Members of Venezuela’s most violent gang, El Tren de Aragua, have made their way to New York City, where they have already unleashed their criminal schemes, according to a new report.
In recent weeks New Yorkers have been terrorized by brazen thieves on mopeds who have been snatching the phones and purses of innocent pedestrians. In one of the most brutal incidents yet, a 62-year-old woman was seen being dragged on a Brooklyn street by a thief on a moped – part of a larger crime conspiracy surrounding stolen iPhones.
Last week officials raided the Bronx home of the alleged leader of the operation, Victor Parra, 30, who officials say issued calls for stolen phones on What’s App, offering money for migrants to bring the stolen devices to him.
Once he had the devices, a hacker would break into people’s Apple Pays and empty their accounts, before the criminals sent the phones to Colombia to be reprogrammed and sold.
It has since emerged that NYPD detectives believe the organized robbery scheme is linked to El Tren de Aragua, which they fear has been sending its gangsters to cross the US-Mexico border as part of a wave of asylum seekers, the New York Post reported.
In one of the most brutal incidents yet, a 62-year-old woman was seen being dragged on a Brooklyn street by a thief on a moped
A group of migrants has been working as a ‘ghost’ criminal enterprise in New York City
Parra remains on the run, and while the police are yet to publicly confirm the gang’s presence in New York, El Tren de Aragua has already had its first kill in Miami, per authorities.
Former Venezuelan police officer Jose Luis Sanchez Valera, 43, was brutally murdered by Tren de Aragua gangster Yurwin Salazar, 23, according to Miami officials.
Sanchez was beaten, tortured, and forced to hand over the keys to his apartment and safe, where his life savings were stashed in gold bars. His terrified niece, with whom he lived, cowered under the bed as the killers tore through the house.
As shocking as this savage murder seems, it is mild compared to what the gang is capable of, say experts.
El Tren de Aragua is less well known than the Mexican cartels or Mara Salvatrucha, commonly known as MS-13, which was born in a Los Angeles prison in the 1980s among migrants from El Salvador.
Mayor Eric Adams went along for the sting operation and later appeared at a press conference with police
But El Tren de Aragua is no less violent, and has been allowed to flourish under the lawless regime of Nicolas Maduro in Venezuela, expanding to Colombia, Peru, Brazil and Chile.
A trans sex worker in the Peruvian capital, Lima, was filmed in February 2023 begging for her life before she was shot point blank – her killers pumping 31 bullets into her body.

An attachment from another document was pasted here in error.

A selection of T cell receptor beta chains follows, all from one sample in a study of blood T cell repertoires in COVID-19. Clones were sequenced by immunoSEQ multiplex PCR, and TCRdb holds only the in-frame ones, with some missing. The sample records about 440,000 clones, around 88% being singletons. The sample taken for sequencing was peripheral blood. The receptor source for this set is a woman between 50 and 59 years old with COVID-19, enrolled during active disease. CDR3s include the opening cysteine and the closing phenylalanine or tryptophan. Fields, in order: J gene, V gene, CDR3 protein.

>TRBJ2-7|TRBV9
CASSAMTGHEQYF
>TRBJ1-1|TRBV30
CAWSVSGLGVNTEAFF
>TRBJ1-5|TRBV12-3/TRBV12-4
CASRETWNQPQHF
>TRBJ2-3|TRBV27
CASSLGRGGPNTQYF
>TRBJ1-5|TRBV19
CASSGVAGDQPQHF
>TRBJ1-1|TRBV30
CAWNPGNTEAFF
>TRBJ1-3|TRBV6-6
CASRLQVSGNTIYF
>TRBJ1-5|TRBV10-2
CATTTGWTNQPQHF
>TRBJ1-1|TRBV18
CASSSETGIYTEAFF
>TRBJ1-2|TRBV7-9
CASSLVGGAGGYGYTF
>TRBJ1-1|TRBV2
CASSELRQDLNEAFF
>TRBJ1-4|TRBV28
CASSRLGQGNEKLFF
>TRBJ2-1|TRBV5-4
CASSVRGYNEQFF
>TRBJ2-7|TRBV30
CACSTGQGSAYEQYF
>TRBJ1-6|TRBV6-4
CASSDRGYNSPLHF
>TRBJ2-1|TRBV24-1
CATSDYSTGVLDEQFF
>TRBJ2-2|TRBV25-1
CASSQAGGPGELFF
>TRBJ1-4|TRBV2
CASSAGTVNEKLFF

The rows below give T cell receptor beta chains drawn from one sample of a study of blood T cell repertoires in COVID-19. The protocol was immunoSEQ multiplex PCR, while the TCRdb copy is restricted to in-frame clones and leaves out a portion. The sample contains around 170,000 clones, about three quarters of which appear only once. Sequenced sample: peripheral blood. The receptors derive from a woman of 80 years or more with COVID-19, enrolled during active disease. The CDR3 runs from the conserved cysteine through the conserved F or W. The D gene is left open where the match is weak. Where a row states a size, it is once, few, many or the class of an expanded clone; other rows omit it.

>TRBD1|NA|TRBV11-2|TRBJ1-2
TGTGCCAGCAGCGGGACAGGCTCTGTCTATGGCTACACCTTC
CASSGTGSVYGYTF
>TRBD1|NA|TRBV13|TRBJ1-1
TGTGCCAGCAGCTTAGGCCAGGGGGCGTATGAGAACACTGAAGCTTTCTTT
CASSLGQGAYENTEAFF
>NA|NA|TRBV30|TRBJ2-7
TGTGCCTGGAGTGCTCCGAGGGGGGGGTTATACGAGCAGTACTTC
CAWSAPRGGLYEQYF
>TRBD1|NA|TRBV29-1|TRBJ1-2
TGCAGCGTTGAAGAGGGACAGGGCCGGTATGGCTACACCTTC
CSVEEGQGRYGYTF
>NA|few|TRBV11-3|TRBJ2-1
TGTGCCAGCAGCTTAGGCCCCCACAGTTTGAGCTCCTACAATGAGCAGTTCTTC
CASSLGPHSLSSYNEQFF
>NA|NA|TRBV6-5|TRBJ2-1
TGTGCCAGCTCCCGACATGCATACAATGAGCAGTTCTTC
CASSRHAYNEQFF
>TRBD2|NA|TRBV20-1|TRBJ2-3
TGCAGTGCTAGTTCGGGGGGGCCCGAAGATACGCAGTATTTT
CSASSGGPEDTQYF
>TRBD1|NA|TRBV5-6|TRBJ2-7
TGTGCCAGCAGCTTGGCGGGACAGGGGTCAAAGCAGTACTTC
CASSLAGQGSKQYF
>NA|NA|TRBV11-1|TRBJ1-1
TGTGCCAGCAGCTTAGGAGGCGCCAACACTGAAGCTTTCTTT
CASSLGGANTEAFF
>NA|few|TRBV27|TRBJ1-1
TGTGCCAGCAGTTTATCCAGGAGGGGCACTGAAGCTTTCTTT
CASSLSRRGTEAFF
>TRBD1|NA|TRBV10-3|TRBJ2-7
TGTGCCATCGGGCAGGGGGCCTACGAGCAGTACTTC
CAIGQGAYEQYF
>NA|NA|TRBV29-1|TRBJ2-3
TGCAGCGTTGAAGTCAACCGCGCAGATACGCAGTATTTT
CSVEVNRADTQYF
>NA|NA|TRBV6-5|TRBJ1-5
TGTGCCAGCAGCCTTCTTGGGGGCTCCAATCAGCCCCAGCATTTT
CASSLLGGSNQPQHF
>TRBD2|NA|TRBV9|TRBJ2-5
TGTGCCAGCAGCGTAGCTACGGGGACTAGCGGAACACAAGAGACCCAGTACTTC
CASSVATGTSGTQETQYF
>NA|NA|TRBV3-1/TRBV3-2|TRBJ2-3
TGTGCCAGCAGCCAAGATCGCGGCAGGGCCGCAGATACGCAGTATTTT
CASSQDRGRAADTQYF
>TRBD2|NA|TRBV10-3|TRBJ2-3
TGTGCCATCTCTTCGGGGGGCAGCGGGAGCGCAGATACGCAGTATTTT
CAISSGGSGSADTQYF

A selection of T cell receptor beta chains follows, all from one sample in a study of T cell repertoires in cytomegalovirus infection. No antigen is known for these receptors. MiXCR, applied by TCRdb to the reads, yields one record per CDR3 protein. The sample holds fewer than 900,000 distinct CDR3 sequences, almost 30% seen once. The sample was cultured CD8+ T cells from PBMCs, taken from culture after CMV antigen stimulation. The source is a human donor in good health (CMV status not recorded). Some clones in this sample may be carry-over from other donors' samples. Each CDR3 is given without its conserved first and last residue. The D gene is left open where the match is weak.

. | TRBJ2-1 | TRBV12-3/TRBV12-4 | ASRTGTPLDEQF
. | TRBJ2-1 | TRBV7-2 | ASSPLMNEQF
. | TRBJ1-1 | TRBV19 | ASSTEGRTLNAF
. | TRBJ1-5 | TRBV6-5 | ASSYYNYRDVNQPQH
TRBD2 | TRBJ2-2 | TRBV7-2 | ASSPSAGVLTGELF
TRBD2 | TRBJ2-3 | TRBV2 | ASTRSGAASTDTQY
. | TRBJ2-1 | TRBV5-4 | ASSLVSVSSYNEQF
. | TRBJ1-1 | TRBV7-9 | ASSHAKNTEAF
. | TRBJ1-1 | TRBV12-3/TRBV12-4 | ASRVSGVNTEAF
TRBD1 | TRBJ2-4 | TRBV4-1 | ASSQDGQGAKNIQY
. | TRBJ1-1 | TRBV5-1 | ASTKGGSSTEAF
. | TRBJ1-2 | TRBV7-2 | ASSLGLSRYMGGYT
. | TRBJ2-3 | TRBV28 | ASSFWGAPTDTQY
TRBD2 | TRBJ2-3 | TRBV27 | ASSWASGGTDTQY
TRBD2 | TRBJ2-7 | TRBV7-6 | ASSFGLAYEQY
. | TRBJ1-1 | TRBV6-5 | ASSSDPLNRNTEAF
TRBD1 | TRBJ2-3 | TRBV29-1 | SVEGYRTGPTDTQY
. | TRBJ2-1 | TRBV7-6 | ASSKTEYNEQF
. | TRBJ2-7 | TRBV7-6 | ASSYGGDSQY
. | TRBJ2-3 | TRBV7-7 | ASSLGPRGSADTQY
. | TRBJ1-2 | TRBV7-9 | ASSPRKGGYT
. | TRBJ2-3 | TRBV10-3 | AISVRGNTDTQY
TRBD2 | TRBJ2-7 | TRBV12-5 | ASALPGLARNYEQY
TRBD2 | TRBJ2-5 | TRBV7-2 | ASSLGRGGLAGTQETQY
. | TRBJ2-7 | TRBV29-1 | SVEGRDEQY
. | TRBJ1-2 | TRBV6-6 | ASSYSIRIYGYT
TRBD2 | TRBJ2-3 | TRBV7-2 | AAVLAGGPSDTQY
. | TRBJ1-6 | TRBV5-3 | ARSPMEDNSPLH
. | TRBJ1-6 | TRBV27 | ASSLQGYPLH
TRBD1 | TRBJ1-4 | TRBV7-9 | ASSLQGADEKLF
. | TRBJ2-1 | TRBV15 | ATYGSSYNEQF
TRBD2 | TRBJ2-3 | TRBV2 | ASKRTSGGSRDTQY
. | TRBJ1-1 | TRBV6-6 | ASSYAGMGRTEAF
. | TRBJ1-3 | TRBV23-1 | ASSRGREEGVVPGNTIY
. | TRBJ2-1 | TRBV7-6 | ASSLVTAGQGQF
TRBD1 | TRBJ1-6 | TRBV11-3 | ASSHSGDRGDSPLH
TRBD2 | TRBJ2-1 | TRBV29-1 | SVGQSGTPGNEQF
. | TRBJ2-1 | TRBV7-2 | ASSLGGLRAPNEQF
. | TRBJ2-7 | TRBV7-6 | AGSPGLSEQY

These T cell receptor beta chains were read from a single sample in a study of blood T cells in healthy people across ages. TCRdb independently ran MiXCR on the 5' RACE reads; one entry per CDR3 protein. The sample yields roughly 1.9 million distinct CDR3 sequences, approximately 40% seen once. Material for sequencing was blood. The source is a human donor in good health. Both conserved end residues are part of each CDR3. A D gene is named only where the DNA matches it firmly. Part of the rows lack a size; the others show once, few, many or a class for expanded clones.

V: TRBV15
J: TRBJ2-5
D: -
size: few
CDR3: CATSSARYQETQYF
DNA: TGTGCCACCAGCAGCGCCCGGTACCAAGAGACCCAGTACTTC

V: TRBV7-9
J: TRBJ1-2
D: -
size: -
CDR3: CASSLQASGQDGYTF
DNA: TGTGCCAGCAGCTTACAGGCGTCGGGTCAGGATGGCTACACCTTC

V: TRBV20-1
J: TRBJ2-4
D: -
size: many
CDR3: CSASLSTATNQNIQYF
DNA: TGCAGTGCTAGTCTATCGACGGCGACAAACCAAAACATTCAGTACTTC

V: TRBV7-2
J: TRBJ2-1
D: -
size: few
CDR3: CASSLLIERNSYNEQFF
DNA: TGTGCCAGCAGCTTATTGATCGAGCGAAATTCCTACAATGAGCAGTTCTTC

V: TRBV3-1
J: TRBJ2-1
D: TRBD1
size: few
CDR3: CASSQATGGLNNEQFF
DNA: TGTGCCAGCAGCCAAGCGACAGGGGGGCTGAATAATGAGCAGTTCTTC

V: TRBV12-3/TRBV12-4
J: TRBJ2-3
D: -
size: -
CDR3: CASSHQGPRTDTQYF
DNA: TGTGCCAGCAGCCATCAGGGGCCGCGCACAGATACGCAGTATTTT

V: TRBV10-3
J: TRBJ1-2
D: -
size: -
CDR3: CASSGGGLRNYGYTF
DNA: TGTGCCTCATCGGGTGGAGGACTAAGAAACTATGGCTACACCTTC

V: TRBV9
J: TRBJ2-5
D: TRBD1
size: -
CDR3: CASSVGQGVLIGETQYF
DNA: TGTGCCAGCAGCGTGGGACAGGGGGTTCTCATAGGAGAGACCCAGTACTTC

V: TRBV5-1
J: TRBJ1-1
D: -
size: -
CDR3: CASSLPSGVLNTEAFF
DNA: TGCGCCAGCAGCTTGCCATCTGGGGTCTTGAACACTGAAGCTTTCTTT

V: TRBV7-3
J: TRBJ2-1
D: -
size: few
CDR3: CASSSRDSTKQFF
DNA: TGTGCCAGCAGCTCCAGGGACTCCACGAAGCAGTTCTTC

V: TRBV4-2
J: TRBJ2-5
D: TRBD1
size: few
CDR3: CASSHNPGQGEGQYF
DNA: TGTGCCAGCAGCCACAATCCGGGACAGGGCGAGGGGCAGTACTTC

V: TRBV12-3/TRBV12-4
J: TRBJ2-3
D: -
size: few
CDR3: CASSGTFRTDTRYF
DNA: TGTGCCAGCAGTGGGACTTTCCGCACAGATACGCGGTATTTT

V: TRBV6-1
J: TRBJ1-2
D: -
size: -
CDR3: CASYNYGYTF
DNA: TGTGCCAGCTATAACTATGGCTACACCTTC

El Tren de Aragua was moving into the neighborhood and they wanted to replace the local prostitutes with Venezuelan women.
Six were killed in one week, and 18 were shot in the feet as a warning to stop walking the streets.
Two dozen more were murdered in 2023. 35 more are missing.
‘They go into local economies where there are Venezuelans and take over the criminal underground using excessive force,’ former Border Patrol Agent Ammon Blair told the Post. ‘They’ll start shooting prostitutes controlled by rival gangs and perform the executions live on social media in order to establish their presence.’
Former Venezuelan police officer Jose Luis Sanchez Valera, 43, was brutally murdered by Tren de Aragua gangster Yurwin Salazar, 23, (pictured) according to Miami officials
In September, Venezuelan authorities, under the direction of dictator Maduro, raided Tocorón Penitentiary – the gang’s de facto headquarters
The gangsters have used the migration wave to hide among legitimate asylum seekers – over 334,000 Venezuelans crossed the US-Mexico border in fiscal year 2023 – second to only Mexicans.
Border Patrol detained at least 41 Tren de Aragua members attempting to cross the border between October 2022 and September 2023.
The group has become so brazen in Texas that officials in the state’s anti-gang taskforce recently documented the gangsters charging fellow Venezuelans to use the restrooms at the border.
El Tren de Aragua is also feared to be actively recruiting members in the city’s shelters.
Emerging in 2012, the name means ‘Aragua Train,’ a reference to a train workers’ union in the Aragua state in Venezuela.
In September, Venezuelan authorities, under the direction of dictator Maduro, raided Tocorón Penitentiary – the gang’s de facto headquarters. The raid made headlines around the world because of the images that showed the luxury the prisoners had been living in.
Inside the walls of Tocorón, Tren de Aragua had built a zoo, complete with ocelots, lions and crocodiles; a swimming pool; a children’s playground; a baseball stadium with stands; restaurants; and a nightclub, called Tokio.
However, experts say the raid was a sham.
It was nothing more than ‘an organized surrender’ of Tren de Aragua to Maduro’s regime, says Humberto Prado, director of the non-governmental watchdog group, Venezuelan Prison Observatory.
The operation released an estimated 1,000 gang members as well as their infamous leader, Hector Guerrero Flores, alias ‘Niño Guerrero,’ or ‘Warrior Child.’
His whereabouts remain unknown – though Interpol has warned that he may have tried to flee to the U.S., blending in with more than 3.8 million migrants, who have entered the country since President Joe Biden took office.
What is not in question is whether other members of Tren de Aragua have infiltrated America.
‘Police authorities in Chicago, New York, and Miami, have already discovered elements of the Tren de Aragua in their cities,’ said Joseph M. Humire, executive director of the Center for a Secure Free Society.
‘The same thing that is happening in South America is now going to start happening here in the United States in the Venezuelan migrant communities,’ Blair told KTSM.